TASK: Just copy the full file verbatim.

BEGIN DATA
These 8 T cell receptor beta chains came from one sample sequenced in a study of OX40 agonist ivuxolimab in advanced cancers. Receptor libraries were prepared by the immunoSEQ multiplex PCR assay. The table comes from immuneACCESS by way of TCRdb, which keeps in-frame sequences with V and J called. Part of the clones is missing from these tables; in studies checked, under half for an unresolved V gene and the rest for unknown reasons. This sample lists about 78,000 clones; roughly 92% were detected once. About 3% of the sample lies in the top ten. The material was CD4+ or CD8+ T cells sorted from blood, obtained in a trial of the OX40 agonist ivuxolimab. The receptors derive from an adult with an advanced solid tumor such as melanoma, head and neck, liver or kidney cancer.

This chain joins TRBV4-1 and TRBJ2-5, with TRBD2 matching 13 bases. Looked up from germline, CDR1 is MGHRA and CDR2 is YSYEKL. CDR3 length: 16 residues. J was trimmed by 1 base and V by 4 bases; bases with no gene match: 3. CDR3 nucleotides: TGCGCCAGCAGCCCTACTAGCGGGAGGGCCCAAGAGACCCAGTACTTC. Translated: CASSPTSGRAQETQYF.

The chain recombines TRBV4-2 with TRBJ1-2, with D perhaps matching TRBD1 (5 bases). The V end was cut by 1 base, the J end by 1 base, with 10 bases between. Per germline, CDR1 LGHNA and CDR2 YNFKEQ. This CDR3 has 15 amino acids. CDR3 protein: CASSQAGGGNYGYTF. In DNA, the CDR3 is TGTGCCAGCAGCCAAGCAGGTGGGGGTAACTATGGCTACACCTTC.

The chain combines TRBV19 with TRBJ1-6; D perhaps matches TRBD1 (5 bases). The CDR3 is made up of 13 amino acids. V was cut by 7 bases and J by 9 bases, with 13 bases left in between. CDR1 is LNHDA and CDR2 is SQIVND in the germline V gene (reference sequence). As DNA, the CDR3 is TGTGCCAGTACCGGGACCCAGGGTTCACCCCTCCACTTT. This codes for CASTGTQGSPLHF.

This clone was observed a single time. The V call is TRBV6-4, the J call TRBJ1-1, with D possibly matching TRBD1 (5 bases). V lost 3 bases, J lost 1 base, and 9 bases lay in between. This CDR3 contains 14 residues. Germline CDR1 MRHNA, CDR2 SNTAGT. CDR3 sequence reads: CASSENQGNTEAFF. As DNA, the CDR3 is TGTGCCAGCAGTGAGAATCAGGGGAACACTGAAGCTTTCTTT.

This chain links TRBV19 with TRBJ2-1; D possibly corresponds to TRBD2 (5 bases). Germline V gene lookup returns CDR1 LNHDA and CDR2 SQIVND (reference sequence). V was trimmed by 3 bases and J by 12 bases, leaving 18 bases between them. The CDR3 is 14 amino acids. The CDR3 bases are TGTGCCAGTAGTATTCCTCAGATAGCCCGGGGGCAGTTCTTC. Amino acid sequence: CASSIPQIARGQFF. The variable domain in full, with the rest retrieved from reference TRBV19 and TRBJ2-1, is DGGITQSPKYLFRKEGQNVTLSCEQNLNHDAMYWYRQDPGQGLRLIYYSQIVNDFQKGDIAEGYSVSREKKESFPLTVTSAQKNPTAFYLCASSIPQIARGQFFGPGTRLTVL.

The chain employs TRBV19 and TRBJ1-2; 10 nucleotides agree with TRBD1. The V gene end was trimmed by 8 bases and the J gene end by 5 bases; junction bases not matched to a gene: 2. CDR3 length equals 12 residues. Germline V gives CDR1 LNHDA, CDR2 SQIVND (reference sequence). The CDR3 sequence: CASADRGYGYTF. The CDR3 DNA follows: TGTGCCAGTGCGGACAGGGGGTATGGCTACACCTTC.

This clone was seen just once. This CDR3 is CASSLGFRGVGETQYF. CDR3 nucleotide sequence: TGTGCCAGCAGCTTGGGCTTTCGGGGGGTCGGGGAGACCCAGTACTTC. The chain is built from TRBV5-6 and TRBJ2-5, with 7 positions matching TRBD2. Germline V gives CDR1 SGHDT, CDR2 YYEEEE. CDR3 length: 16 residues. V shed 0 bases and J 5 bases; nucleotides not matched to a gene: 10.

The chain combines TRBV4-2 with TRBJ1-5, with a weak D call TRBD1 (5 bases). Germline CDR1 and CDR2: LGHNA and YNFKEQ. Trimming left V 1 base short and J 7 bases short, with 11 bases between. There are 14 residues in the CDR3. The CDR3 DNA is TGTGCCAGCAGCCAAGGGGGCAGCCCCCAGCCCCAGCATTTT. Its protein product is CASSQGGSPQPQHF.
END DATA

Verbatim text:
These 8 T cell receptor beta chains came from one sample sequenced in a study of OX40 agonist ivuxolimab in advanced cancers. Receptor libraries were prepared by the immunoSEQ multiplex PCR assay. The table comes from immuneACCESS by way of TCRdb, which keeps in-frame sequences with V and J called. Part of the clones is missing from these tables; in studies checked, under half for an unresolved V gene and the rest for unknown reasons. This sample lists about 78,000 clones; roughly 92% were detected once. About 3% of the sample lies in the top ten. The material was CD4+ or CD8+ T cells sorted from blood, obtained in a trial of the OX40 agonist ivuxolimab. The receptors derive from an adult with an advanced solid tumor such as melanoma, head and neck, liver or kidney cancer.

This chain joins TRBV4-1 and TRBJ2-5, with TRBD2 matching 13 bases. Looked up from germline, CDR1 is MGHRA and CDR2 is YSYEKL. CDR3 length: 16 residues. J was trimmed by 1 base and V by 4 bases; bases with no gene match: 3. CDR3 nucleotides: TGCGCCAGCAGCCCTACTAGCGGGAGGGCCCAAGAGACCCAGTACTTC. Translated: CASSPTSGRAQETQYF.

The chain recombines TRBV4-2 with TRBJ1-2, with D perhaps matching TRBD1 (5 bases). The V end was cut by 1 base, the J end by 1 base, with 10 bases between. Per germline, CDR1 LGHNA and CDR2 YNFKEQ. This CDR3 has 15 amino acids. CDR3 protein: CASSQAGGGNYGYTF. In DNA, the CDR3 is TGTGCCAGCAGCCAAGCAGGTGGGGGTAACTATGGCTACACCTTC.

The chain combines TRBV19 with TRBJ1-6; D perhaps matches TRBD1 (5 bases). The CDR3 is made up of 13 amino acids. V was cut by 7 bases and J by 9 bases, with 13 bases left in between. CDR1 is LNHDA and CDR2 is SQIVND in the germline V gene (reference sequence). As DNA, the CDR3 is TGTGCCAGTACCGGGACCCAGGGTTCACCCCTCCACTTT. This codes for CASTGTQGSPLHF.

This clone was observed a single time. The V call is TRBV6-4, the J call TRBJ1-1, with D possibly matching TRBD1 (5 bases). V lost 3 bases, J lost 1 base, and 9 bases lay in between. This CDR3 contains 14 residues. Germline CDR1 MRHNA, CDR2 SNTAGT. CDR3 sequence reads: CASSENQGNTEAFF. As DNA, the CDR3 is TGTGCCAGCAGTGAGAATCAGGGGAACACTGAAGCTTTCTTT.

This chain links TRBV19 with TRBJ2-1; D possibly corresponds to TRBD2 (5 bases). Germline V gene lookup returns CDR1 LNHDA and CDR2 SQIVND (reference sequence). V was trimmed by 3 bases and J by 12 bases, leaving 18 bases between them. The CDR3 is 14 amino acids. The CDR3 bases are TGTGCCAGTAGTATTCCTCAGATAGCCCGGGGGCAGTTCTTC. Amino acid sequence: CASSIPQIARGQFF. The variable domain in full, with the rest retrieved from reference TRBV19 and TRBJ2-1, is DGGITQSPKYLFRKEGQNVTLSCEQNLNHDAMYWYRQDPGQGLRLIYYSQIVNDFQKGDIAEGYSVSREKKESFPLTVTSAQKNPTAFYLCASSIPQIARGQFFGPGTRLTVL.

The chain employs TRBV19 and TRBJ1-2; 10 nucleotides agree with TRBD1. The V gene end was trimmed by 8 bases and the J gene end by 5 bases; junction bases not matched to a gene: 2. CDR3 length equals 12 residues. Germline V gives CDR1 LNHDA, CDR2 SQIVND (reference sequence). The CDR3 sequence: CASADRGYGYTF. The CDR3 DNA follows: TGTGCCAGTGCGGACAGGGGGTATGGCTACACCTTC.

This clone was seen just once. This CDR3 is CASSLGFRGVGETQYF. CDR3 nucleotide sequence: TGTGCCAGCAGCTTGGGCTTTCGGGGGGTCGGGGAGACCCAGTACTTC. The chain is built from TRBV5-6 and TRBJ2-5, with 7 positions matching TRBD2. Germline V gives CDR1 SGHDT, CDR2 YYEEEE. CDR3 length: 16 residues. V shed 0 bases and J 5 bases; nucleotides not matched to a gene: 10.

The chain combines TRBV4-2 with TRBJ1-5, with a weak D call TRBD1 (5 bases). Germline CDR1 and CDR2: LGHNA and YNFKEQ. Trimming left V 1 base short and J 7 bases short, with 11 bases between. There are 14 residues in the CDR3. The CDR3 DNA is TGTGCCAGCAGCCAAGGGGGCAGCCCCCAGCCCCAGCATTTT. Its protein product is CASSQGGSPQPQHF.